Pulmonaria (lungwort)
    Ninebarks and Ribes did very well, BUT they are also planted in spots that stay moist enough to keep grass green all year.
    The wax myrtles and yarrow would likely have been fine without water, if they were in the ground longer. The only plants I lost at home were two small trees, one which was planted early in spring, and the other was still in a pot and I failed to adequately water it (expensive mistake).
    At work there were quite a few dogwoods that suffered badly or may have died from lack of water. All were the same species, Cornus kousa I believe.

    If anyone has any observations about trees that did fine in the hot and dry conditions, I'd be interested to read them. I'd like to get planting some replacements for the deaders this fall.
     
    Last edited: Sep 27, 2021
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  6. Jill Woyce

    Jill Woyce New Member

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    I have listed some plants below that I saw die in mass during and after the heatwave. Keep in mind all of these plants are in non-irrigated shrub beds that do not receive any supplemental watering.

    - Erica x darleyensis (Heather)
    - Erica carnea (Heather)
    - Viburnum davidii
    - Cotoneaster dammeri
    (Bearberry)
    - Polystichum munitum (Western Swordfern)
    - Vaccinium delavayi (Blueberry)
    - Leucanthemum x superbum (Shasta Daisy) - got crispy, but should be fine next year.

    A lot of these shrub beds were surrounded by a hot asphalt parking lot which did not help. Personally, like others have said, I think the heatwave and drought just highlighted plants which are not in their ideal conditions. For example the Swordferns were in full sun in an non-irrigated bed.....

    Interesting nonetheless.
     
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  7. Georgia Strait

    Georgia Strait Generous Contributor

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    This is interesting and of course as others have already pointed out - right plant, right or wrong place (eg the aforementioned native sword ferns in full sun parched landscaping)

    I am adding « lady’s mantle » as a positive keeper for dry shade (alchemilla mollis). Yes it gets a bit tattered but easily trims off and comes back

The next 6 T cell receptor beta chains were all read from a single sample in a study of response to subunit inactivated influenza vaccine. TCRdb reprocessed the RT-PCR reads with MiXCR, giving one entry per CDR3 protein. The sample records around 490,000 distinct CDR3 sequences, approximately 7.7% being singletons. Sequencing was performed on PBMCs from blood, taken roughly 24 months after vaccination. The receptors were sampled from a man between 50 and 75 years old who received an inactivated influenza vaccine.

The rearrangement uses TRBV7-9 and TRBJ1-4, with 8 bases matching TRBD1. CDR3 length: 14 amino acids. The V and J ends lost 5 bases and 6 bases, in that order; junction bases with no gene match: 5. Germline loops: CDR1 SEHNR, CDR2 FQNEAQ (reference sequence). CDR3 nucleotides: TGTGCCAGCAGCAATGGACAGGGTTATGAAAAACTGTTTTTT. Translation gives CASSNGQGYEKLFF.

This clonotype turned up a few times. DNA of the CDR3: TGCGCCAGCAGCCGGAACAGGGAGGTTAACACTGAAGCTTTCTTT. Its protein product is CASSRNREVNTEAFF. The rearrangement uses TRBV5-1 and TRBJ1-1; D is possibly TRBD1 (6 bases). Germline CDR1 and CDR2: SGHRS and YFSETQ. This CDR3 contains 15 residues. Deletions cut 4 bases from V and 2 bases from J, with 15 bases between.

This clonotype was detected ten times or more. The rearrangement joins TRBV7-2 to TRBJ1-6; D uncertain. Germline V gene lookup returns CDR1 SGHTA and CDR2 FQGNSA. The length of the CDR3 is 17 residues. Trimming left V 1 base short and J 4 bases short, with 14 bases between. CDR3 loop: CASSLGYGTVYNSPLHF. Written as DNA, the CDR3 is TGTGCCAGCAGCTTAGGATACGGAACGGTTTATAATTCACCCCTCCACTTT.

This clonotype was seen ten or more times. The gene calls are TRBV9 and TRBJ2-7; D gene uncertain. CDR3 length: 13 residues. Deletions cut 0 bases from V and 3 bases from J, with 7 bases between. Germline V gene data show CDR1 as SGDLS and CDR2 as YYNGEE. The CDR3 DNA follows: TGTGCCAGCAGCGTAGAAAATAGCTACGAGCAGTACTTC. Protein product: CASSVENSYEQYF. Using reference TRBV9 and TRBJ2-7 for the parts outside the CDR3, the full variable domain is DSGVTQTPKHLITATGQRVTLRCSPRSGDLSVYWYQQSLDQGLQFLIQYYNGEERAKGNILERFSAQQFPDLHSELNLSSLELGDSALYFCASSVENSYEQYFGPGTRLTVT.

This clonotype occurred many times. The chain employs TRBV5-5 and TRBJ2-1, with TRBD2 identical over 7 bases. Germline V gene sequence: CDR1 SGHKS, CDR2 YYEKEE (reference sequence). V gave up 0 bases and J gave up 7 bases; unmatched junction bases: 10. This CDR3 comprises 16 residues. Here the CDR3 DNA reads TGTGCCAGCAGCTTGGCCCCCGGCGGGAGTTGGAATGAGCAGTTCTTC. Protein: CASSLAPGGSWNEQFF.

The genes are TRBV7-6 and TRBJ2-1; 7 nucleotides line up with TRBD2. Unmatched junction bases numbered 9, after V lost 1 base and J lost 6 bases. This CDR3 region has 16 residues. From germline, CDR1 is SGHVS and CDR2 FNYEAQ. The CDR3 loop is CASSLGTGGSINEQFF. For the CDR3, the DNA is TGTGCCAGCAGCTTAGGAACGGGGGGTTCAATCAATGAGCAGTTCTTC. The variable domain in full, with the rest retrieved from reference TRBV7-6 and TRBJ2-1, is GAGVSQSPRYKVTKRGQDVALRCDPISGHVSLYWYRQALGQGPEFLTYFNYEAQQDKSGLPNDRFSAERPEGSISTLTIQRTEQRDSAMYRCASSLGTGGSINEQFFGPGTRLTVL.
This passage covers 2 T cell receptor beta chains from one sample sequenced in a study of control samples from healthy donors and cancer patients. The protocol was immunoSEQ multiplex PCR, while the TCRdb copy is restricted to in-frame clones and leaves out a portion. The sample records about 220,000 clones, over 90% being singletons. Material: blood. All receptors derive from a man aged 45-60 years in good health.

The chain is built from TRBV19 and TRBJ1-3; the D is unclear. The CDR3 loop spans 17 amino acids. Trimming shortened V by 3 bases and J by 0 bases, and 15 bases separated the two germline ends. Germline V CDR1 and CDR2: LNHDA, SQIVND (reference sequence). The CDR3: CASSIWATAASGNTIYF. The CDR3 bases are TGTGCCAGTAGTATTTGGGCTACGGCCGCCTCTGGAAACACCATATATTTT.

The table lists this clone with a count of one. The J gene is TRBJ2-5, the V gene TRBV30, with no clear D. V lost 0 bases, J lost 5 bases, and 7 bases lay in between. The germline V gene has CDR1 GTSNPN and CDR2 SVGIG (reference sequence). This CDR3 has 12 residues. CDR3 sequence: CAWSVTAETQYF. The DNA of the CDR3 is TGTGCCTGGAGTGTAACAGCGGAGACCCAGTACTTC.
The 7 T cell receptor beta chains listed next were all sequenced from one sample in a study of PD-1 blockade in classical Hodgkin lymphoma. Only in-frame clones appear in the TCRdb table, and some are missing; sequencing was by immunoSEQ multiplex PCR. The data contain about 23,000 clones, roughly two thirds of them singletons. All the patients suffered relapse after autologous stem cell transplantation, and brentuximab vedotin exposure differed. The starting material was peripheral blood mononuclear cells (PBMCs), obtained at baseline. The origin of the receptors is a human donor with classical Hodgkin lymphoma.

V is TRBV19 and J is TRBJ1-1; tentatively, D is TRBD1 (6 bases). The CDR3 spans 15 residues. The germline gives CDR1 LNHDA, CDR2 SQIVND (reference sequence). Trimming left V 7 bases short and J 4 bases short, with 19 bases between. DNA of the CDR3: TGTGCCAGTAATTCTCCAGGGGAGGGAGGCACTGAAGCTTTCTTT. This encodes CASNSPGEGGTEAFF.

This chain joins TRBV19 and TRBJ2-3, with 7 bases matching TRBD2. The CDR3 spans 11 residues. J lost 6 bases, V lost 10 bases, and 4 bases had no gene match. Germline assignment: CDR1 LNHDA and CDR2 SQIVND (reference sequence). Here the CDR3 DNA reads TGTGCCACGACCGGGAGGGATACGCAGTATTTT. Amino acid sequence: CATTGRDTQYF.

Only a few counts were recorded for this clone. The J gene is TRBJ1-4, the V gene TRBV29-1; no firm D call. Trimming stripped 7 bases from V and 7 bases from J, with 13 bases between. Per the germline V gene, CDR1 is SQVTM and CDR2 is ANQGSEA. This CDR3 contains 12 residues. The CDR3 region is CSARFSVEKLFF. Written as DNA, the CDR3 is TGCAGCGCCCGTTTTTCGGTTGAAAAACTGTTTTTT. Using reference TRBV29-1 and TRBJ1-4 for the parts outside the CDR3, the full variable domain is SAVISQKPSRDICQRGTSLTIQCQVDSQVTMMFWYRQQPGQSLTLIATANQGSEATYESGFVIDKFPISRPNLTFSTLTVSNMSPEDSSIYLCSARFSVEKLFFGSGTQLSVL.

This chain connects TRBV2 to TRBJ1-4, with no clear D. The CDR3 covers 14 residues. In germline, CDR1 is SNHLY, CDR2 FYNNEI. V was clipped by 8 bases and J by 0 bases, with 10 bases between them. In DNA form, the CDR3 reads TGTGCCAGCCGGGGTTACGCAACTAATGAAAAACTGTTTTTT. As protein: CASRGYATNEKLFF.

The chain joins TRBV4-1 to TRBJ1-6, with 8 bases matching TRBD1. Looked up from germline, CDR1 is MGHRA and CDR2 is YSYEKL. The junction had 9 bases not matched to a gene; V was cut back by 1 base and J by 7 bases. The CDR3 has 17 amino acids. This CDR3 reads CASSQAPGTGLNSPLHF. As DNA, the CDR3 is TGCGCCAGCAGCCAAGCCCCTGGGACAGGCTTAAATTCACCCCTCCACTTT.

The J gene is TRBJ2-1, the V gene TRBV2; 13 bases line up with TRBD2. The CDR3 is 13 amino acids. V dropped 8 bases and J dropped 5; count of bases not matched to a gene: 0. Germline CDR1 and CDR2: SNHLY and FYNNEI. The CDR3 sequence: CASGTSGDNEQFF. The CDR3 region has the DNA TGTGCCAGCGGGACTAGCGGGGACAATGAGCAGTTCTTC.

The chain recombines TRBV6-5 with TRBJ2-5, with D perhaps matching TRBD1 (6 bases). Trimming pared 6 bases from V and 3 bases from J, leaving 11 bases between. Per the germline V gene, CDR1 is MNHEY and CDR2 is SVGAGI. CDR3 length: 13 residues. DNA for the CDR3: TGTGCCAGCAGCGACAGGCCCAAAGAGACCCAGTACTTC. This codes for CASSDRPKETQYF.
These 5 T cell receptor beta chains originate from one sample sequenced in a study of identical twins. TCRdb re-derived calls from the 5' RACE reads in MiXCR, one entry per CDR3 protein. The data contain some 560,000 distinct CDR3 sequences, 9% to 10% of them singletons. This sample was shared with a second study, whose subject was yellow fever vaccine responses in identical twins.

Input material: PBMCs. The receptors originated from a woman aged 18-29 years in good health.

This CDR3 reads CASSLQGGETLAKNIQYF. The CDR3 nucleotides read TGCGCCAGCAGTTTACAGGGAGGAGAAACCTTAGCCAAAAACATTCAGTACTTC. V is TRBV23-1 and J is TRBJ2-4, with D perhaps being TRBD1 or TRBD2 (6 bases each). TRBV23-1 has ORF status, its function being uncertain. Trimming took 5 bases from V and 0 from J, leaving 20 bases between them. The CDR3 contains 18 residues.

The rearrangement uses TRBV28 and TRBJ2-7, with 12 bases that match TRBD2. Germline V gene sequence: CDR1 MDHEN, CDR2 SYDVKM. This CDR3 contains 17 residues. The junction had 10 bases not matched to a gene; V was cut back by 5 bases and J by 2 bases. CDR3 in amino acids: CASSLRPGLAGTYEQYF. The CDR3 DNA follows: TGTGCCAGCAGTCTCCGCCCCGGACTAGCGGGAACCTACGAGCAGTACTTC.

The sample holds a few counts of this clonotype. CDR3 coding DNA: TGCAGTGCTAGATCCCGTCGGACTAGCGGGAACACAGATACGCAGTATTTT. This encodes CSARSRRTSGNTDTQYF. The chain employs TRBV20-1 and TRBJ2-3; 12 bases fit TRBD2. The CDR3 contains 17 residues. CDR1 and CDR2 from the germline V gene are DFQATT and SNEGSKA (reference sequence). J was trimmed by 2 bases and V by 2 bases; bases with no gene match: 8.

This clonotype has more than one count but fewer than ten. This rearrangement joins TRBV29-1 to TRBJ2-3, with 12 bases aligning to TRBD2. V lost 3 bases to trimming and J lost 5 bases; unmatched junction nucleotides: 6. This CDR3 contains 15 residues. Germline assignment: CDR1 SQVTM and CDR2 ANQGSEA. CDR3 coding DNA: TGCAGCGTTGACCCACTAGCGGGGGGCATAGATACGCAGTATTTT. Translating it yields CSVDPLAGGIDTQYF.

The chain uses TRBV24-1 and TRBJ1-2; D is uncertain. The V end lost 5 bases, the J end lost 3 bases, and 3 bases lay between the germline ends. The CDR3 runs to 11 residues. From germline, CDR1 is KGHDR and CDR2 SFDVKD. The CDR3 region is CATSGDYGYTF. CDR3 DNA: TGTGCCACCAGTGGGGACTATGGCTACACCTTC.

On thé wild side - fireweed (please only if you have 100 acres!) does well and hummers and bees love it

    Foxglove (digitalis) ... again, you’ve been warned

    Linaria (purple toadflax) - yes a weed for some gardeners but the bees love it - it seeds freely and is easy to pull

    California poppy

    Columbine flower

    A small Marguerite - real name is a mystery - but the flower is white with yellow center - very small - like a US/Cdn 5 cent coin.

    Lupine - just the normal roadside purple ones

    Lychnis Silene coronaria - Wikipedia

    I might reconsider what I stated at the original post - my explorer rose (looks like rugosa) has done quite well

    http://canadianrosesociety.org/wp-content/uploads/2021/01/Explorer.pdf
     
  8. wcutler

    wcutler Esteemed Contributor Forums Moderator VCBF Cherry Scout 10 Years

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    Could you all, please, make it very clear in your lists, which are the keepers and which are in the toss column, since the thread title asks you for lists of each. Georgia, I mean you - don't just have a line
    saying "Columbine flower". What about it?
    That reads like keeper to me, but I thought you started the paragraph with right plant, wrong place, but then the next line was a positive keeper, then a Foxglove warning, and then these other lines that don't say whether you're declaring them keepers or ones to remove.
     
  9. Louis A

    Louis A Member